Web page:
Timing -- Have you ever built a photo sensor servo control?  They are a little different than just a plain optical trigger.  If you take a look at the crank trigger on high-end racing engine ignition systems you'll see what I mean.  They have teeth evenly spaced around the circumference so that you can get instantaneous RPM, but right near the timing mark, the spacing changes and there is usually a tooth missing, a gap.  The way the controller works with these is it locks on to the frequency generated by the teeth and when the missing pulse is detected, that initiates the firing sequence.  The controller counts the number of teeth it has seen so it knows exactly the crank position at any instant in time.  This does make the controller a bit more complex but it guarantees timing accuracy and on-the-fly timing adjustment.  If you pop the clutch on one of these motors, the controller can sense the massive change in engine load instantly and adjust ignition and fuel response rapidly.  Most setups do use a hall effect sensor, but that can be swapped out for an optical one.  The reason optical isn't used as a first choice is because of the harsh engine environment with debris, oil, etc able to disrupt the sensor.  In your setup, optical would be my first choice since you are driving coils producing magnetic fields which could (and probably do) disrupt hall effect sensors.  I would also consider using through-hole sensing and not reflective sensing.  Also, get sensors that are UV (not visible or IR) and you'll have less (or no) interaction with normal lighting.

firepinto

RE: Paul Babcock
« Reply #13, on September 24th, 2013, 07:48 PM »
Quote from Matt Watts on September 24th, 2013, 07:34 PM
Quote from firepinto on September 24th, 2013, 06:52 PM
I want to look into photosensors for triggering so I can just use black tape on a white rotor to adjust timing.  

I'll watch the video now to see what I've been missing about the Babcock motor all this time. lol
You might see why I thought initially you were building one of his motors--lots of similarities except for the central axle (which I think you should incorporate as a timing and output shaft).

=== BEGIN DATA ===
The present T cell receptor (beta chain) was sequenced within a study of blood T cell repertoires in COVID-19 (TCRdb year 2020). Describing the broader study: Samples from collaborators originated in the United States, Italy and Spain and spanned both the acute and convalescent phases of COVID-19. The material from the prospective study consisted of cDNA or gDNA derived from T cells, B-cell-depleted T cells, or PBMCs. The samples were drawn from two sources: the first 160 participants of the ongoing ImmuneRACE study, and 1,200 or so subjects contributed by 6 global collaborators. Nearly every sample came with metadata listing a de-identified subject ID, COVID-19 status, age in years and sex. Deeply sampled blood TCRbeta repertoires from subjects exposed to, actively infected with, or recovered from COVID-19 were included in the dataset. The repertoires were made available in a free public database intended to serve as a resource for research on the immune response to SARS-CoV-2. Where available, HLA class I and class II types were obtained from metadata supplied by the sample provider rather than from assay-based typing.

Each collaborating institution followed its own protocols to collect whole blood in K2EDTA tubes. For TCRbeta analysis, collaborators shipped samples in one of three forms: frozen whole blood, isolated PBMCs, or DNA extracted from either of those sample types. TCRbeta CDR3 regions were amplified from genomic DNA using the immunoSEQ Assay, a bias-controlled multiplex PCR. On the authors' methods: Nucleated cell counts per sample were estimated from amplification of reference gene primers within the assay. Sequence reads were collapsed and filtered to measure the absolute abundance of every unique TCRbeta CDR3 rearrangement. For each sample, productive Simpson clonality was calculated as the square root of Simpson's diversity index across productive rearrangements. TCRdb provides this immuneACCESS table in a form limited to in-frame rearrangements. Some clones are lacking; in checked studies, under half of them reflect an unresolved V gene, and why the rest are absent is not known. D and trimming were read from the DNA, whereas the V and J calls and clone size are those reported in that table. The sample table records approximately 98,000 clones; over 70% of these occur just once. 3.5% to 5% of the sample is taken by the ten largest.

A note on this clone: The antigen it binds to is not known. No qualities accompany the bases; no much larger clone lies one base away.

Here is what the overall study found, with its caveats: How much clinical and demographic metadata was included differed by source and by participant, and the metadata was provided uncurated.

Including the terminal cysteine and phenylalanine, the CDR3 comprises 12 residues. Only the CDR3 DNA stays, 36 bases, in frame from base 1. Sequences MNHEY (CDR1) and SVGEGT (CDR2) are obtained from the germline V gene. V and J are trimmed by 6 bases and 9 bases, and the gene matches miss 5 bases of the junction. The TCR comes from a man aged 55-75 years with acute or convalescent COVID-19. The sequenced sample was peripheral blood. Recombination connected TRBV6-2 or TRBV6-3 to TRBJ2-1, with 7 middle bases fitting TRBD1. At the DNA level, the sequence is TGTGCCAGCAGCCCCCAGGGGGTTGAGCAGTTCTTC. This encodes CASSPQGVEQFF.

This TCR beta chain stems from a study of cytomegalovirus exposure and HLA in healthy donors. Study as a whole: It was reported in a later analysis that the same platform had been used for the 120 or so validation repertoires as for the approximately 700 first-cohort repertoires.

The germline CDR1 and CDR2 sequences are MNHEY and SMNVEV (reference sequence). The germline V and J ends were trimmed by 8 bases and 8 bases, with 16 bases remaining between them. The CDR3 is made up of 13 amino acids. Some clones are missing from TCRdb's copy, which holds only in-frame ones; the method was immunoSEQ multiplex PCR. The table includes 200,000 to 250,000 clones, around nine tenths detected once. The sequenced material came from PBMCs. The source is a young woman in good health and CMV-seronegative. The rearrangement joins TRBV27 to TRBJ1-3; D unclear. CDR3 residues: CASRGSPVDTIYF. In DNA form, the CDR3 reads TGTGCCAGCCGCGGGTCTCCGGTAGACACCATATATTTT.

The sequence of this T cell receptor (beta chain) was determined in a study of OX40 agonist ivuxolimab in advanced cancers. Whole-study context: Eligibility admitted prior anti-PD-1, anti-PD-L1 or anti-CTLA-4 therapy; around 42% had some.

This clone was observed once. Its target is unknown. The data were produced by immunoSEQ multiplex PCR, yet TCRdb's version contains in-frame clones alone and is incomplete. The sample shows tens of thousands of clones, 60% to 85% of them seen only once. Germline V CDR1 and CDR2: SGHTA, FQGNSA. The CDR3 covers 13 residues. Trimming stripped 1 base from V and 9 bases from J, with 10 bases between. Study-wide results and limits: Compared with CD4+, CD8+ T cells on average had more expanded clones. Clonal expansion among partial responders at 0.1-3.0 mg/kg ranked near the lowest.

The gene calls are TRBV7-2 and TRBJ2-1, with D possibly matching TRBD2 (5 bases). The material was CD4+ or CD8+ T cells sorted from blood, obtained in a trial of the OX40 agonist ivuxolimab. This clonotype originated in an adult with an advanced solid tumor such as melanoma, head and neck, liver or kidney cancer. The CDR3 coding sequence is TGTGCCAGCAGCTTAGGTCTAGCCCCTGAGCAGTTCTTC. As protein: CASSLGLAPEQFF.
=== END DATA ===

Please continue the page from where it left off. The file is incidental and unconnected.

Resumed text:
Timing -- Have you ever built a photo sensor servo control?  They are a little different than just a plain optical trigger.  If you take a look at the crank trigger on high-end racing engine ignition systems you'll see what I mean.  They have teeth evenly spaced around the circumference so that you can get instantaneous RPM, but right near the timing mark, the spacing changes and there is usually a tooth missing, a gap.  The way the controller works with these is it locks on to the frequency generated by the teeth and when the missing pulse is detected, that initiates the firing sequence.  The controller counts the number of teeth it has seen so it knows exactly the crank position at any instant in time.  This does make the controller a bit more complex but it guarantees timing accuracy and on-the-fly timing adjustment.  If you pop the clutch on one of these motors, the controller can sense the massive change in engine load instantly and adjust ignition and fuel response rapidly.  Most setups do use a hall effect sensor, but that can be swapped out for an optical one.  The reason optical isn't used as a first choice is because of the harsh engine environment with debris, oil, etc able to disrupt the sensor.  In your setup, optical would be my first choice since you are driving coils producing magnetic fields which could (and probably do) disrupt hall effect sensors.  I would also consider using through-hole sensing and not reflective sensing.  Also, get sensors that are UV (not visible or IR) and you'll have less (or no) interaction with normal lighting.